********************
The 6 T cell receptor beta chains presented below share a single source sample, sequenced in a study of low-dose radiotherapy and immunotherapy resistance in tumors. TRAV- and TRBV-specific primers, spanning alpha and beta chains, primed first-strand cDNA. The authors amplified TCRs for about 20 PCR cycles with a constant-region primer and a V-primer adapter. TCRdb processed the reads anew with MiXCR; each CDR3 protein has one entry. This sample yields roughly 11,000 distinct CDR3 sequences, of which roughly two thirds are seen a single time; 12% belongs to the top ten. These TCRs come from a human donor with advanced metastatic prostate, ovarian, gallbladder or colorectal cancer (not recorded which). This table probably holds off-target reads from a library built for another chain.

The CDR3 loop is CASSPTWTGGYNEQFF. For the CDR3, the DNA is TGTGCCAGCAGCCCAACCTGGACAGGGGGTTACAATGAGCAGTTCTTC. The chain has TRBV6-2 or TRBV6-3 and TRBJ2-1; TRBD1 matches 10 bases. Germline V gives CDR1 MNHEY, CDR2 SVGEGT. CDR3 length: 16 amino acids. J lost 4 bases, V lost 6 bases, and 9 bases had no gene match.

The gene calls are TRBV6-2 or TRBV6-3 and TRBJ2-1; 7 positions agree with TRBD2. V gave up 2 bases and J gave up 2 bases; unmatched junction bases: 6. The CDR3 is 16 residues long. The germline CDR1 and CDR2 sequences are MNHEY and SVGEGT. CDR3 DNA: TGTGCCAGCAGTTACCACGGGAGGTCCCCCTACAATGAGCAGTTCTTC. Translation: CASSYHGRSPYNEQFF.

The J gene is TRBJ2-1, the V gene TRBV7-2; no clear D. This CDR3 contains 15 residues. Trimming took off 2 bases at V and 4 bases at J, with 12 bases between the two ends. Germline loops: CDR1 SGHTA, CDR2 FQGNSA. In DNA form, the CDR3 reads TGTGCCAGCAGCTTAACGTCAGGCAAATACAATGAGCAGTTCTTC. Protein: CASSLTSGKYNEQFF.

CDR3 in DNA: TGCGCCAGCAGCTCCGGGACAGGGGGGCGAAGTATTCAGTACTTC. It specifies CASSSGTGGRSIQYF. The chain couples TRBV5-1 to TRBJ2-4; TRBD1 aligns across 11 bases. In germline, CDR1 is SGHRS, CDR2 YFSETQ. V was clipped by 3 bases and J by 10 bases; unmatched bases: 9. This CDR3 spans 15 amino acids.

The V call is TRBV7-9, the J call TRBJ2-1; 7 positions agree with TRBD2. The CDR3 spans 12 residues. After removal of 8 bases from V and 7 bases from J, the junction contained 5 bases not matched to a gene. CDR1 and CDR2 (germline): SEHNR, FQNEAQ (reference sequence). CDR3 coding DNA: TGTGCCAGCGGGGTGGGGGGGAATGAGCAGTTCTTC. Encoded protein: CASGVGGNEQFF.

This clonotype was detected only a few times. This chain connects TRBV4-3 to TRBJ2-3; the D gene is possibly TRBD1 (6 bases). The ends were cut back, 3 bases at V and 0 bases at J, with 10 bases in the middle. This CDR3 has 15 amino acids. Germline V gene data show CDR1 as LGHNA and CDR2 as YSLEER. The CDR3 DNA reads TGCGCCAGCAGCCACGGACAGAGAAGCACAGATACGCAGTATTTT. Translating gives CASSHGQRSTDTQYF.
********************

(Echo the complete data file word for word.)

The 6 T cell receptor beta chains presented below share a single source sample, sequenced in a study of low-dose radiotherapy and immunotherapy resistance in tumors. TRAV- and TRBV-specific primers, spanning alpha and beta chains, primed first-strand cDNA. The authors amplified TCRs for about 20 PCR cycles with a constant-region primer and a V-primer adapter. TCRdb processed the reads anew with MiXCR; each CDR3 protein has one entry. This sample yields roughly 11,000 distinct CDR3 sequences, of which roughly two thirds are seen a single time; 12% belongs to the top ten. These TCRs come from a human donor with advanced metastatic prostate, ovarian, gallbladder or colorectal cancer (not recorded which). This table probably holds off-target reads from a library built for another chain.

The CDR3 loop is CASSPTWTGGYNEQFF. For the CDR3, the DNA is TGTGCCAGCAGCCCAACCTGGACAGGGGGTTACAATGAGCAGTTCTTC. The chain has TRBV6-2 or TRBV6-3 and TRBJ2-1; TRBD1 matches 10 bases. Germline V gives CDR1 MNHEY, CDR2 SVGEGT. CDR3 length: 16 amino acids. J lost 4 bases, V lost 6 bases, and 9 bases had no gene match.

The gene calls are TRBV6-2 or TRBV6-3 and TRBJ2-1; 7 positions agree with TRBD2. V gave up 2 bases and J gave up 2 bases; unmatched junction bases: 6. The CDR3 is 16 residues long. The germline CDR1 and CDR2 sequences are MNHEY and SVGEGT. CDR3 DNA: TGTGCCAGCAGTTACCACGGGAGGTCCCCCTACAATGAGCAGTTCTTC. Translation: CASSYHGRSPYNEQFF.

The J gene is TRBJ2-1, the V gene TRBV7-2; no clear D. This CDR3 contains 15 residues. Trimming took off 2 bases at V and 4 bases at J, with 12 bases between the two ends. Germline loops: CDR1 SGHTA, CDR2 FQGNSA. In DNA form, the CDR3 reads TGTGCCAGCAGCTTAACGTCAGGCAAATACAATGAGCAGTTCTTC. Protein: CASSLTSGKYNEQFF.

CDR3 in DNA: TGCGCCAGCAGCTCCGGGACAGGGGGGCGAAGTATTCAGTACTTC. It specifies CASSSGTGGRSIQYF. The chain couples TRBV5-1 to TRBJ2-4; TRBD1 aligns across 11 bases. In germline, CDR1 is SGHRS, CDR2 YFSETQ. V was clipped by 3 bases and J by 10 bases; unmatched bases: 9. This CDR3 spans 15 amino acids.

The V call is TRBV7-9, the J call TRBJ2-1; 7 positions agree with TRBD2. The CDR3 spans 12 residues. After removal of 8 bases from V and 7 bases from J, the junction contained 5 bases not matched to a gene. CDR1 and CDR2 (germline): SEHNR, FQNEAQ (reference sequence). CDR3 coding DNA: TGTGCCAGCGGGGTGGGGGGGAATGAGCAGTTCTTC. Encoded protein: CASGVGGNEQFF.

This clonotype was detected only a few times. This chain connects TRBV4-3 to TRBJ2-3; the D gene is possibly TRBD1 (6 bases). The ends were cut back, 3 bases at V and 0 bases at J, with 10 bases in the middle. This CDR3 has 15 amino acids. Germline V gene data show CDR1 as LGHNA and CDR2 as YSLEER. The CDR3 DNA reads TGCGCCAGCAGCCACGGACAGAGAAGCACAGATACGCAGTATTTT. Translating gives CASSHGQRSTDTQYF.